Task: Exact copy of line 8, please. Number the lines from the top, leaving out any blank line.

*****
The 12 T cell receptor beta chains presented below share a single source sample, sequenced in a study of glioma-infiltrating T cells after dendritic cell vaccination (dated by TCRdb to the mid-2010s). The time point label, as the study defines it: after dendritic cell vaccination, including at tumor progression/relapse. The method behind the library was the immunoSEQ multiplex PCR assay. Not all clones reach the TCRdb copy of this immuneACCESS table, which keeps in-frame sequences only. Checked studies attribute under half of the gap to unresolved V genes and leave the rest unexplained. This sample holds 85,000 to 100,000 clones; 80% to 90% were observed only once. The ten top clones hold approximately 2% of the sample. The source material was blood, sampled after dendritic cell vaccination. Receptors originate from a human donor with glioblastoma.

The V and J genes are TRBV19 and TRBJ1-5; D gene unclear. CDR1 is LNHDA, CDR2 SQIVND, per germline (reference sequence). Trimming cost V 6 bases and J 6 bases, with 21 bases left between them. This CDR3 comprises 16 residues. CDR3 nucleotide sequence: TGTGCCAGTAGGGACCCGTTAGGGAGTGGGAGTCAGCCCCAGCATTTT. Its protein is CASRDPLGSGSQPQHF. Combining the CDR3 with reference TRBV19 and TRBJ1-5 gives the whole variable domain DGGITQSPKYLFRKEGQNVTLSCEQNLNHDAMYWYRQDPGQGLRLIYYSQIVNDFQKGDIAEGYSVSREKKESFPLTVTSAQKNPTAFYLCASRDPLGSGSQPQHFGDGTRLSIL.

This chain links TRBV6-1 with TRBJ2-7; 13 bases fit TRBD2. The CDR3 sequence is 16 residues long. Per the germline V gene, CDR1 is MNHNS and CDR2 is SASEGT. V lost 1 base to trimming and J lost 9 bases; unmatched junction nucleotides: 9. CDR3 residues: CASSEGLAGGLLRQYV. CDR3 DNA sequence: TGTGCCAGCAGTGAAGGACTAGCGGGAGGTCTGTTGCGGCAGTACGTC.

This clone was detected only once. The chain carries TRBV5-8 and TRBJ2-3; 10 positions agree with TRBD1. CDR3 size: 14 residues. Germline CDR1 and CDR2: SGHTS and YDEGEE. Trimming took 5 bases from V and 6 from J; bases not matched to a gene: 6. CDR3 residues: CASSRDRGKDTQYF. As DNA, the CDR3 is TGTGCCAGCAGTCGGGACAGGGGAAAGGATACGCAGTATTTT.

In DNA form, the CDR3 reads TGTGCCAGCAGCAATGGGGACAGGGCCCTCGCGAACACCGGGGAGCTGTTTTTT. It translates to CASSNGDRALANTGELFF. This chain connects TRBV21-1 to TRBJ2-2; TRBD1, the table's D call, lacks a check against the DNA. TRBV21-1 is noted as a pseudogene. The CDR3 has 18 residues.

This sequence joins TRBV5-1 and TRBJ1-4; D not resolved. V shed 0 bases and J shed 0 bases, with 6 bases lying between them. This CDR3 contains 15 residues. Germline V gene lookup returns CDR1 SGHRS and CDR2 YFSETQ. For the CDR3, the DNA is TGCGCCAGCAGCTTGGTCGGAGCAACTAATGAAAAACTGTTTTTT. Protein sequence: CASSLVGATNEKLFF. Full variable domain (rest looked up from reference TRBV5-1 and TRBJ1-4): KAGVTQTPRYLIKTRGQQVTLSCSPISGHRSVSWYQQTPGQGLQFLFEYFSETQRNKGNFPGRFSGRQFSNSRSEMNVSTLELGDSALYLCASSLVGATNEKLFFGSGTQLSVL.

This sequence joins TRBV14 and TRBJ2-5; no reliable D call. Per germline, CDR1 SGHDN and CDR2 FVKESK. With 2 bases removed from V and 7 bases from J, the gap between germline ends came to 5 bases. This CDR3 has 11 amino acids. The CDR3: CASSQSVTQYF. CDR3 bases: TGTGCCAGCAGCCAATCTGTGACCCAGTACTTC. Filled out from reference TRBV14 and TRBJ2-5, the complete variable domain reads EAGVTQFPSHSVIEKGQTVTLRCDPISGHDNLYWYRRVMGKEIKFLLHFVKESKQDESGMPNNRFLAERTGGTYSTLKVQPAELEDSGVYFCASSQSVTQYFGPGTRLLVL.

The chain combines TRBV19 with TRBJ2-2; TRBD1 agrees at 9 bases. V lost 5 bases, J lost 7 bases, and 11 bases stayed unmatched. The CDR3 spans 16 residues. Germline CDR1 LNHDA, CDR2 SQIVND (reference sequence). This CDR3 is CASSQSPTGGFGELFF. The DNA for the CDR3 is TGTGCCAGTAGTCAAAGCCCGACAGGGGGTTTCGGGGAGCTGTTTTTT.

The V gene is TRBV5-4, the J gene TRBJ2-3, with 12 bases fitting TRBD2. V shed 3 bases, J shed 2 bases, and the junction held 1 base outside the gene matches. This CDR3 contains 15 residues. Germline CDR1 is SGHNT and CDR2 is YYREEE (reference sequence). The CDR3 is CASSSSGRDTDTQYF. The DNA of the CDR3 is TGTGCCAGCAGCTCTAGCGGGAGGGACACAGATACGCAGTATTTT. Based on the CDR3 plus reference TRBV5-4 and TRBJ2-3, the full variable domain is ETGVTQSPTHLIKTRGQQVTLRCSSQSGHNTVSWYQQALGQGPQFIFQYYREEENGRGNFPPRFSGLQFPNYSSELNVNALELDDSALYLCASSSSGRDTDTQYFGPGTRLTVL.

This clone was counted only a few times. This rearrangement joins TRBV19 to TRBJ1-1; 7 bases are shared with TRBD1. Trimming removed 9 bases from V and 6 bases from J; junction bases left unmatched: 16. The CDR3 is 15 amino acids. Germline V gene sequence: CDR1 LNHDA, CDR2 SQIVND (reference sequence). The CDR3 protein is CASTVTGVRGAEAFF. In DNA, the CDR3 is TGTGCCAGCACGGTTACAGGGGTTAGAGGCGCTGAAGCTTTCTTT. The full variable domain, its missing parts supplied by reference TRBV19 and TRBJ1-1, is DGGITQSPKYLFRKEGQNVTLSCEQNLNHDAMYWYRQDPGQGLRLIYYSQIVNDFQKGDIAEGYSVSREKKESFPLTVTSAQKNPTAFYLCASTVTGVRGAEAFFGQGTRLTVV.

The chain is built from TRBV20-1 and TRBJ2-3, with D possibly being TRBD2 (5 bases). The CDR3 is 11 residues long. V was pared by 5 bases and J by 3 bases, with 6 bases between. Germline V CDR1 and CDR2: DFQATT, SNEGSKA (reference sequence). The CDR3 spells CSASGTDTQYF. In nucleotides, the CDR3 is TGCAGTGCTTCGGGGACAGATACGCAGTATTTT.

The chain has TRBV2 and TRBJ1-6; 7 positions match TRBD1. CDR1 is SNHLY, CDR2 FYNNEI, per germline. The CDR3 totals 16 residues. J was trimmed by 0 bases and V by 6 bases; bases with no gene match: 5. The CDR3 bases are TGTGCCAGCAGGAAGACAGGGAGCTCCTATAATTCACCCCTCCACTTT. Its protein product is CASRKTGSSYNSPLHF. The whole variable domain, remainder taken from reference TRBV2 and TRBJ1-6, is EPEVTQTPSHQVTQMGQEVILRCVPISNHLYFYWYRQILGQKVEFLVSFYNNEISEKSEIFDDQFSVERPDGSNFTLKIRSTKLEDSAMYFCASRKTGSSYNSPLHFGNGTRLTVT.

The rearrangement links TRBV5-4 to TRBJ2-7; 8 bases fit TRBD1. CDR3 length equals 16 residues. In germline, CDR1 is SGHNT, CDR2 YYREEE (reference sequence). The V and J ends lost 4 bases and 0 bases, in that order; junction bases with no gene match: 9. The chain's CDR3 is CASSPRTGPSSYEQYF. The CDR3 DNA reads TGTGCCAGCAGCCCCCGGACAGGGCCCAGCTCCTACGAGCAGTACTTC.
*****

The chain combines TRBV19 with TRBJ2-2; TRBD1 agrees at 9 bases. V lost 5 bases, J lost 7 bases, and 11 bases stayed unmatched. The CDR3 spans 16 residues. Germline CDR1 LNHDA, CDR2 SQIVND (reference sequence). This CDR3 is CASSQSPTGGFGELFF. The DNA for the CDR3 is TGTGCCAGTAGTCAAAGCCCGACAGGGGGTTTCGGGGAGCTGTTTTTT.